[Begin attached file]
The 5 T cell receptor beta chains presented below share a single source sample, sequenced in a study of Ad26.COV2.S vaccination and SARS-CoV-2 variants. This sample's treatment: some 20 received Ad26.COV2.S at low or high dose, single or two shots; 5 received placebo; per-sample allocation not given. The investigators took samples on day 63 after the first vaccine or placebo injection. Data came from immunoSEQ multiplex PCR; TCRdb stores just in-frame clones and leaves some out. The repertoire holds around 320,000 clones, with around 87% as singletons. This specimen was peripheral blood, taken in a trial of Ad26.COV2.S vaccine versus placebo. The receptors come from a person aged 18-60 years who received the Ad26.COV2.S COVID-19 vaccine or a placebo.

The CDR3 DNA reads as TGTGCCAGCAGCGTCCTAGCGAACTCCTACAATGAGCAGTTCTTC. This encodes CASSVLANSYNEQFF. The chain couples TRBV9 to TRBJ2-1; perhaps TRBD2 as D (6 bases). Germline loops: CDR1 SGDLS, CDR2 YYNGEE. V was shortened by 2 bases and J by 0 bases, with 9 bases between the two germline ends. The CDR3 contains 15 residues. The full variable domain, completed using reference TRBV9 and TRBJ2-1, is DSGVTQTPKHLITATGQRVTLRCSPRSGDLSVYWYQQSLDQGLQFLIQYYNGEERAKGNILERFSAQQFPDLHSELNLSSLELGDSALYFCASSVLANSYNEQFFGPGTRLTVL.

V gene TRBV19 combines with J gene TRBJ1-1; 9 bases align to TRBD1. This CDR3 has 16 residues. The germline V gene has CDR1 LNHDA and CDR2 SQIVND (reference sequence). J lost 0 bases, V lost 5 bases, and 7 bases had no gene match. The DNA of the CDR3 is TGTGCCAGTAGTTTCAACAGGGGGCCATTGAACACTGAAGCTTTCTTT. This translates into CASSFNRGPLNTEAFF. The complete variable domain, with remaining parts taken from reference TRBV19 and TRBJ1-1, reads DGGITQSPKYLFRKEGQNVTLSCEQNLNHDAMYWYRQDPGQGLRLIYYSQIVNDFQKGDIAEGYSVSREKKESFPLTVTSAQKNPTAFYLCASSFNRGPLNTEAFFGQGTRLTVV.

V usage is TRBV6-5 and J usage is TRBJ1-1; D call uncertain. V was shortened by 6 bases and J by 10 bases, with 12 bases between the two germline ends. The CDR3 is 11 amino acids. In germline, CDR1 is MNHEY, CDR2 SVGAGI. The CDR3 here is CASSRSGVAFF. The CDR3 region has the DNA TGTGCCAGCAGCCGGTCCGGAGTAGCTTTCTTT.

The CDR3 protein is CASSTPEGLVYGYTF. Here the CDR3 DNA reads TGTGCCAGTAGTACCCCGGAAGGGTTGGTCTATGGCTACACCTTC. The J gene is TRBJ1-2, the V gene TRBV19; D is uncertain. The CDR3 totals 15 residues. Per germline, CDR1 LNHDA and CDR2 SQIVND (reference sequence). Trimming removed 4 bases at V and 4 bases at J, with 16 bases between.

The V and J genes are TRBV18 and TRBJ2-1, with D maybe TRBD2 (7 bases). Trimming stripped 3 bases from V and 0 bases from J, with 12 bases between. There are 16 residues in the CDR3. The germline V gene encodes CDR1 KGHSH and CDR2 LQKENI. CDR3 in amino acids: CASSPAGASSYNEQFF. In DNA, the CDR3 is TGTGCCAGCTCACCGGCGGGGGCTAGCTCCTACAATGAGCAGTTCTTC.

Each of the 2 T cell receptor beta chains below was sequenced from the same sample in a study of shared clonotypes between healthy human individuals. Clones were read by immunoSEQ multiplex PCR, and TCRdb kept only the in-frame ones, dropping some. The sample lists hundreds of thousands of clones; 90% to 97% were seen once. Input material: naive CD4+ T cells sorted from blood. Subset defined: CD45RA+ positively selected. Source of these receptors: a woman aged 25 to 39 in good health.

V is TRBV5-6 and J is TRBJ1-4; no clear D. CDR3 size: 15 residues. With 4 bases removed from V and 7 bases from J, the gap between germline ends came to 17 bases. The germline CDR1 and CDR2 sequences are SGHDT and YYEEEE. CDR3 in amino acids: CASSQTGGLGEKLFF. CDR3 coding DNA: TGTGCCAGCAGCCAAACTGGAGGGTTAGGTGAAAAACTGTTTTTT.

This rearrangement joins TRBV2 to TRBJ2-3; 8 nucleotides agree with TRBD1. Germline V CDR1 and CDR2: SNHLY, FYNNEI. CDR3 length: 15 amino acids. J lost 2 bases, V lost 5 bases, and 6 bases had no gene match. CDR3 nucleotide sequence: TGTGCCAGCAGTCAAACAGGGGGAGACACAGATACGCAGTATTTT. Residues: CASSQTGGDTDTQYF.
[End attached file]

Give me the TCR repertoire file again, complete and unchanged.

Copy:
The 5 T cell receptor beta chains presented below share a single source sample, sequenced in a study of Ad26.COV2.S vaccination and SARS-CoV-2 variants. This sample's treatment: some 20 received Ad26.COV2.S at low or high dose, single or two shots; 5 received placebo; per-sample allocation not given. The investigators took samples on day 63 after the first vaccine or placebo injection. Data came from immunoSEQ multiplex PCR; TCRdb stores just in-frame clones and leaves some out. The repertoire holds around 320,000 clones, with around 87% as singletons. This specimen was peripheral blood, taken in a trial of Ad26.COV2.S vaccine versus placebo. The receptors come from a person aged 18-60 years who received the Ad26.COV2.S COVID-19 vaccine or a placebo.

The CDR3 DNA reads as TGTGCCAGCAGCGTCCTAGCGAACTCCTACAATGAGCAGTTCTTC. This encodes CASSVLANSYNEQFF. The chain couples TRBV9 to TRBJ2-1; perhaps TRBD2 as D (6 bases). Germline loops: CDR1 SGDLS, CDR2 YYNGEE. V was shortened by 2 bases and J by 0 bases, with 9 bases between the two germline ends. The CDR3 contains 15 residues. The full variable domain, completed using reference TRBV9 and TRBJ2-1, is DSGVTQTPKHLITATGQRVTLRCSPRSGDLSVYWYQQSLDQGLQFLIQYYNGEERAKGNILERFSAQQFPDLHSELNLSSLELGDSALYFCASSVLANSYNEQFFGPGTRLTVL.

V gene TRBV19 combines with J gene TRBJ1-1; 9 bases align to TRBD1. This CDR3 has 16 residues. The germline V gene has CDR1 LNHDA and CDR2 SQIVND (reference sequence). J lost 0 bases, V lost 5 bases, and 7 bases had no gene match. The DNA of the CDR3 is TGTGCCAGTAGTTTCAACAGGGGGCCATTGAACACTGAAGCTTTCTTT. This translates into CASSFNRGPLNTEAFF. The complete variable domain, with remaining parts taken from reference TRBV19 and TRBJ1-1, reads DGGITQSPKYLFRKEGQNVTLSCEQNLNHDAMYWYRQDPGQGLRLIYYSQIVNDFQKGDIAEGYSVSREKKESFPLTVTSAQKNPTAFYLCASSFNRGPLNTEAFFGQGTRLTVV.

V usage is TRBV6-5 and J usage is TRBJ1-1; D call uncertain. V was shortened by 6 bases and J by 10 bases, with 12 bases between the two germline ends. The CDR3 is 11 amino acids. In germline, CDR1 is MNHEY, CDR2 SVGAGI. The CDR3 here is CASSRSGVAFF. The CDR3 region has the DNA TGTGCCAGCAGCCGGTCCGGAGTAGCTTTCTTT.

The CDR3 protein is CASSTPEGLVYGYTF. Here the CDR3 DNA reads TGTGCCAGTAGTACCCCGGAAGGGTTGGTCTATGGCTACACCTTC. The J gene is TRBJ1-2, the V gene TRBV19; D is uncertain. The CDR3 totals 15 residues. Per germline, CDR1 LNHDA and CDR2 SQIVND (reference sequence). Trimming removed 4 bases at V and 4 bases at J, with 16 bases between.

The V and J genes are TRBV18 and TRBJ2-1, with D maybe TRBD2 (7 bases). Trimming stripped 3 bases from V and 0 bases from J, with 12 bases between. There are 16 residues in the CDR3. The germline V gene encodes CDR1 KGHSH and CDR2 LQKENI. CDR3 in amino acids: CASSPAGASSYNEQFF. In DNA, the CDR3 is TGTGCCAGCTCACCGGCGGGGGCTAGCTCCTACAATGAGCAGTTCTTC.

Each of the 2 T cell receptor beta chains below was sequenced from the same sample in a study of shared clonotypes between healthy human individuals. Clones were read by immunoSEQ multiplex PCR, and TCRdb kept only the in-frame ones, dropping some. The sample lists hundreds of thousands of clones; 90% to 97% were seen once. Input material: naive CD4+ T cells sorted from blood. Subset defined: CD45RA+ positively selected. Source of these receptors: a woman aged 25 to 39 in good health.

V is TRBV5-6 and J is TRBJ1-4; no clear D. CDR3 size: 15 residues. With 4 bases removed from V and 7 bases from J, the gap between germline ends came to 17 bases. The germline CDR1 and CDR2 sequences are SGHDT and YYEEEE. CDR3 in amino acids: CASSQTGGLGEKLFF. CDR3 coding DNA: TGTGCCAGCAGCCAAACTGGAGGGTTAGGTGAAAAACTGTTTTTT.

This rearrangement joins TRBV2 to TRBJ2-3; 8 nucleotides agree with TRBD1. Germline V CDR1 and CDR2: SNHLY, FYNNEI. CDR3 length: 15 amino acids. J lost 2 bases, V lost 5 bases, and 6 bases had no gene match. CDR3 nucleotide sequence: TGTGCCAGCAGTCAAACAGGGGGAGACACAGATACGCAGTATTTT. Residues: CASSQTGGDTDTQYF.